Interrupting others while they're speaking can be seen as disrespectful and can disrupt the flow of the conversation. Wait for your turn to speak and be patient.
Don't multitask during the call
Avoid doing other tasks like checking emails or browsing the web while on a conference call. It shows that you're not fully engaged in the conversation and can be distracting to others.
Don't use speakerphone unless necessary
Using speakerphone can make it difficult for others to hear you clearly and can cause echoing or feedback. Use it only if you need to involve a group of people or if you're in a noisy environment.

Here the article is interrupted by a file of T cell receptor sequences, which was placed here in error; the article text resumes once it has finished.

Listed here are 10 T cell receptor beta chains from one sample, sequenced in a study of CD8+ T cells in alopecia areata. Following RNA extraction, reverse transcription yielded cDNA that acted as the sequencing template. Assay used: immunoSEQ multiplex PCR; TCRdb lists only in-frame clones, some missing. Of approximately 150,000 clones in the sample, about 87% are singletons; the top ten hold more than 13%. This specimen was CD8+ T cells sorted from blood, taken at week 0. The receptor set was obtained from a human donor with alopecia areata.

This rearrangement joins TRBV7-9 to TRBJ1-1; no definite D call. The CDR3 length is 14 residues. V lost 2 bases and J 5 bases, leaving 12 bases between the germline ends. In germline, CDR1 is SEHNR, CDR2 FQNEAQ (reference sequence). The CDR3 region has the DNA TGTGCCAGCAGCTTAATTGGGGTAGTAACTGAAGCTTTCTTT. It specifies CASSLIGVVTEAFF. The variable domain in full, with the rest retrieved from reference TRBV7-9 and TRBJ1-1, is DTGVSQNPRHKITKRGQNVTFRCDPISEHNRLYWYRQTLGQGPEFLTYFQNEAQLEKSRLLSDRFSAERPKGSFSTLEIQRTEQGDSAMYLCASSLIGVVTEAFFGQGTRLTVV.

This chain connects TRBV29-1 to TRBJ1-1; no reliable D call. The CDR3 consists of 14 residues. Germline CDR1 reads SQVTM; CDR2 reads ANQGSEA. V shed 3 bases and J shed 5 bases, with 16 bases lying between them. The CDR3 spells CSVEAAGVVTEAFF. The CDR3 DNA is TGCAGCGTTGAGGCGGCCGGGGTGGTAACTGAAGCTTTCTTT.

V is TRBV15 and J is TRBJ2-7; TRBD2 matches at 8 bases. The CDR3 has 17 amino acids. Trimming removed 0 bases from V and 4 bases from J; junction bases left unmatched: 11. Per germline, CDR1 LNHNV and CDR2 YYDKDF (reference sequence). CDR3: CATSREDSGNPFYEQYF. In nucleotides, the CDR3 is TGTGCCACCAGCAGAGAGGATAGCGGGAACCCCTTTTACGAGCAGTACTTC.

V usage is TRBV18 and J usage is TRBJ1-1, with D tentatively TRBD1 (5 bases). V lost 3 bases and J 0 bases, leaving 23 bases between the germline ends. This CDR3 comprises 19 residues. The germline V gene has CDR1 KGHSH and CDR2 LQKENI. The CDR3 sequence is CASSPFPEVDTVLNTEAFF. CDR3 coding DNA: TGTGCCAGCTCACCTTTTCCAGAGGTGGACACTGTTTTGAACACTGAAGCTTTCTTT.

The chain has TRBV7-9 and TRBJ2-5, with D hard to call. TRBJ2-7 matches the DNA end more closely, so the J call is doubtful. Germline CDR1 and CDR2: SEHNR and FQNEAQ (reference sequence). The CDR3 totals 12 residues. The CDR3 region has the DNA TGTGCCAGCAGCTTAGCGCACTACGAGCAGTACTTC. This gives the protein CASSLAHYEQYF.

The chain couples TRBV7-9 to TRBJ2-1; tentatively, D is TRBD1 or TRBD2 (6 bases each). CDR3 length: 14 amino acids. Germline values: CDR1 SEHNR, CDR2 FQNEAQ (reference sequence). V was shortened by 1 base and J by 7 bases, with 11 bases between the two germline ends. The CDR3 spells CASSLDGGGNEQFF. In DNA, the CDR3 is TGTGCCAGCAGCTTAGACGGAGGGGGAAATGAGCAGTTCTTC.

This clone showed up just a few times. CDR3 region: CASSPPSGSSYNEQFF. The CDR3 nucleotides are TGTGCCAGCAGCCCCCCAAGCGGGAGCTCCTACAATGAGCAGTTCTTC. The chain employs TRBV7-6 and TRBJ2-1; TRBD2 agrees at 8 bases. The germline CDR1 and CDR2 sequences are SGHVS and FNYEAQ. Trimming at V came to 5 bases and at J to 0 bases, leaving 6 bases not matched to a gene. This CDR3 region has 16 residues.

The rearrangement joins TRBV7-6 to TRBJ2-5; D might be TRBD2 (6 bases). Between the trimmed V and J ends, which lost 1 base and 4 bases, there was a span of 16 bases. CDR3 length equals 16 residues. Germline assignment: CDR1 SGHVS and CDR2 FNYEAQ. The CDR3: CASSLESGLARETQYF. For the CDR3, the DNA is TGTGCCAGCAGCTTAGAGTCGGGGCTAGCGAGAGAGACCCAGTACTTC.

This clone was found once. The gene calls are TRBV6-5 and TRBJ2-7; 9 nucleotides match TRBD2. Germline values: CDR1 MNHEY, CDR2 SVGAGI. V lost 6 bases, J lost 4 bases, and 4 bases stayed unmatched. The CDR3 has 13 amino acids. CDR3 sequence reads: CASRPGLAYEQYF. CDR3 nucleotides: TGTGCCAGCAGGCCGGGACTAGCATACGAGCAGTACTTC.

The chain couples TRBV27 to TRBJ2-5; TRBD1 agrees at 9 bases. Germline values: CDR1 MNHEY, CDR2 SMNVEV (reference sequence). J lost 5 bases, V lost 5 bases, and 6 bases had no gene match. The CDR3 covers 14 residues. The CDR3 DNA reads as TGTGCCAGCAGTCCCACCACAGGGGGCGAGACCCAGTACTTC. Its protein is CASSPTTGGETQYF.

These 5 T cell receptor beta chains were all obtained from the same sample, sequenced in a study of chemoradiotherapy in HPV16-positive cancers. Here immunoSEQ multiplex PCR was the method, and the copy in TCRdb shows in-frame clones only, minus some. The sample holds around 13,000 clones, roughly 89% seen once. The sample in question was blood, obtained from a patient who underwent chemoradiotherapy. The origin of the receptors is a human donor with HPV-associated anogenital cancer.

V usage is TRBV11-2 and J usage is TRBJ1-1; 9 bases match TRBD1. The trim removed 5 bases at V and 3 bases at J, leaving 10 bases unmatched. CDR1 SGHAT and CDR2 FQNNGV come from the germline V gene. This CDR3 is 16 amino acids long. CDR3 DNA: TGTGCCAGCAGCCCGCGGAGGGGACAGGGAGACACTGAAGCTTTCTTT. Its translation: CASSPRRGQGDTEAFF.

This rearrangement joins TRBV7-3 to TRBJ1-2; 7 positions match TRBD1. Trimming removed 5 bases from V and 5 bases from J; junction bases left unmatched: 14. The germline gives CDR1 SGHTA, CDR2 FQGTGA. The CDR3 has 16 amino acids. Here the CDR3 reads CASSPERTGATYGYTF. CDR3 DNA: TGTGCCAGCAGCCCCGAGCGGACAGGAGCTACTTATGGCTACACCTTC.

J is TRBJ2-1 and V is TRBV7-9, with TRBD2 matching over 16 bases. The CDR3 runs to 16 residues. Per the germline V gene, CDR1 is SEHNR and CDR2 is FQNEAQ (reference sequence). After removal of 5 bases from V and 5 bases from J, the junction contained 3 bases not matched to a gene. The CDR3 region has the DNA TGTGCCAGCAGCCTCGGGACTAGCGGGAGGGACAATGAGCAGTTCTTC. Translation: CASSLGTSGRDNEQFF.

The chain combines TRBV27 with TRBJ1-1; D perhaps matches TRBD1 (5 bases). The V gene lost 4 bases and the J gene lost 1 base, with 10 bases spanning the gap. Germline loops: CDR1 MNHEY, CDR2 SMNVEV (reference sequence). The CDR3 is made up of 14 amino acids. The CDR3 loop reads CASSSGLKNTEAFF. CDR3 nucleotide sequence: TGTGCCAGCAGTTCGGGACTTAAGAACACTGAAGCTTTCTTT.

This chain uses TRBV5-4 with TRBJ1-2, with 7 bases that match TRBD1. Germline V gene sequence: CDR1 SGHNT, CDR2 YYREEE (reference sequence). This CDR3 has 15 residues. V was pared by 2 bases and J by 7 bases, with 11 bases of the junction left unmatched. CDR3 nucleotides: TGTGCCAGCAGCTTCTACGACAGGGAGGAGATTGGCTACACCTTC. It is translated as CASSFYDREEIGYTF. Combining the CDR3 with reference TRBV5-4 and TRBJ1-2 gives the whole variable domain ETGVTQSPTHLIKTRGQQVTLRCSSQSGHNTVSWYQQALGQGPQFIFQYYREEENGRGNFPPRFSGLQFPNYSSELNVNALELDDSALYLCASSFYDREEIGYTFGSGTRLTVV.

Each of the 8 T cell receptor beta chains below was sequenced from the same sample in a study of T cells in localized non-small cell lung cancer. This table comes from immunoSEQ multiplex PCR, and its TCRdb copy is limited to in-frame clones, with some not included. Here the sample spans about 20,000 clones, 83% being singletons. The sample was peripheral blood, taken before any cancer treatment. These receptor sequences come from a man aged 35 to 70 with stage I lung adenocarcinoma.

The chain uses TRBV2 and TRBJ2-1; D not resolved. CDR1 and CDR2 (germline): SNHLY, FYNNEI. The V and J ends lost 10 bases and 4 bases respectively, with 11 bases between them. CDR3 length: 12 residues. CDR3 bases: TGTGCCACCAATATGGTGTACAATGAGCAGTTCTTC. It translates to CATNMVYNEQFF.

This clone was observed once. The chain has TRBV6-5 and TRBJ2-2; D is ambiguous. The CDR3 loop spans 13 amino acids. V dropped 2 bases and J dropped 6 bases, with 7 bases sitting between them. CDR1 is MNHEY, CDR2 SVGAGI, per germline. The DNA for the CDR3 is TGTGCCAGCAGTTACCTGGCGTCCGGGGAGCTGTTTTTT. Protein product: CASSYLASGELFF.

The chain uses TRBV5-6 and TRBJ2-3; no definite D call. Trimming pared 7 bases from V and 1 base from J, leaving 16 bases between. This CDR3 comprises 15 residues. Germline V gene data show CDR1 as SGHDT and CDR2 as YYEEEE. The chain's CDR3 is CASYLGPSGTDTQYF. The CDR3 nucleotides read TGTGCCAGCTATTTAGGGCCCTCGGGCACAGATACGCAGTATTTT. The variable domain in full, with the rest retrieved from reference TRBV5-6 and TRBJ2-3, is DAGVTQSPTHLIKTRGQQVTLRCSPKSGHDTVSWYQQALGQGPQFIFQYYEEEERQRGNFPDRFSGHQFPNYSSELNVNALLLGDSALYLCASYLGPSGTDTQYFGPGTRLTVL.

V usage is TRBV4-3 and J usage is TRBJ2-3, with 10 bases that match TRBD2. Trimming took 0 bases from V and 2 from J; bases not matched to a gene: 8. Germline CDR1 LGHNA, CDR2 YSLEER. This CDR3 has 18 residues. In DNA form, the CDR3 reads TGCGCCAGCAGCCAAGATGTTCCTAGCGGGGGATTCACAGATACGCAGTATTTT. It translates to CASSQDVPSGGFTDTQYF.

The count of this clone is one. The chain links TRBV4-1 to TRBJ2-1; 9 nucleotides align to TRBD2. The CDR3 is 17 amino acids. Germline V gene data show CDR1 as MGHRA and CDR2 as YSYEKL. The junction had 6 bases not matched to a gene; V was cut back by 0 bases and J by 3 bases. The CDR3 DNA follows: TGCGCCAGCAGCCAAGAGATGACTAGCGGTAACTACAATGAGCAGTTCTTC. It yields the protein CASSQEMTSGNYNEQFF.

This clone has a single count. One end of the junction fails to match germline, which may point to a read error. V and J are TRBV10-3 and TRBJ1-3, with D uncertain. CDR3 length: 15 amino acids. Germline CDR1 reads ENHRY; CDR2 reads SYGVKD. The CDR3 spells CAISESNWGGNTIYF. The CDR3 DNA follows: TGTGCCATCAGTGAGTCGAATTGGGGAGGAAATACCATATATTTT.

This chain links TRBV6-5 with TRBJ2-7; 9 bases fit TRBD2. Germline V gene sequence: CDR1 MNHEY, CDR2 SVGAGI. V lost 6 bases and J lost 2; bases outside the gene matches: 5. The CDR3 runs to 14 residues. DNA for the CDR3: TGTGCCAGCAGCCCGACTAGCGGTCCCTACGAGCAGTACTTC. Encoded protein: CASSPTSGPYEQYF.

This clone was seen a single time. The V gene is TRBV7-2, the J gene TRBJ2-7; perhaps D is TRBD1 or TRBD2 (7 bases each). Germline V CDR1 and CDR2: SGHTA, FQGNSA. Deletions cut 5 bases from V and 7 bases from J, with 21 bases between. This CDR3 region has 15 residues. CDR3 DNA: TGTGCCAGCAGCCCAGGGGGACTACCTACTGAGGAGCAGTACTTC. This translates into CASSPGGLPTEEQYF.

Don't eat or drink loudly
Eating or drinking during a call can be distracting and can make it difficult for others to hear you clearly. If you must eat or drink, mute your microphone to avoid any unwanted noises.
Don't use inappropriate language or behavior
Maintain a professional tone during the call and avoid using any inappropriate language or behavior. This includes making inappropriate jokes, using offensive language or gestures, or discussing sensitive topics that are not relevant to the call.
Don't arrive late or leave early without notifying the host
Be punctual for the call and notify the host in advance if you need to arrive late or leave early. It shows respect for other participants' time and allows the call to proceed smoothly.
Get the Most Out of Your Next Conference Call with net2phone
Taking the time to prepare and adhere to conferencing best practices shows your participants you care and respect their time. Contact one of our UCaas experts to get all the benefits of VoIP technology and conference calls.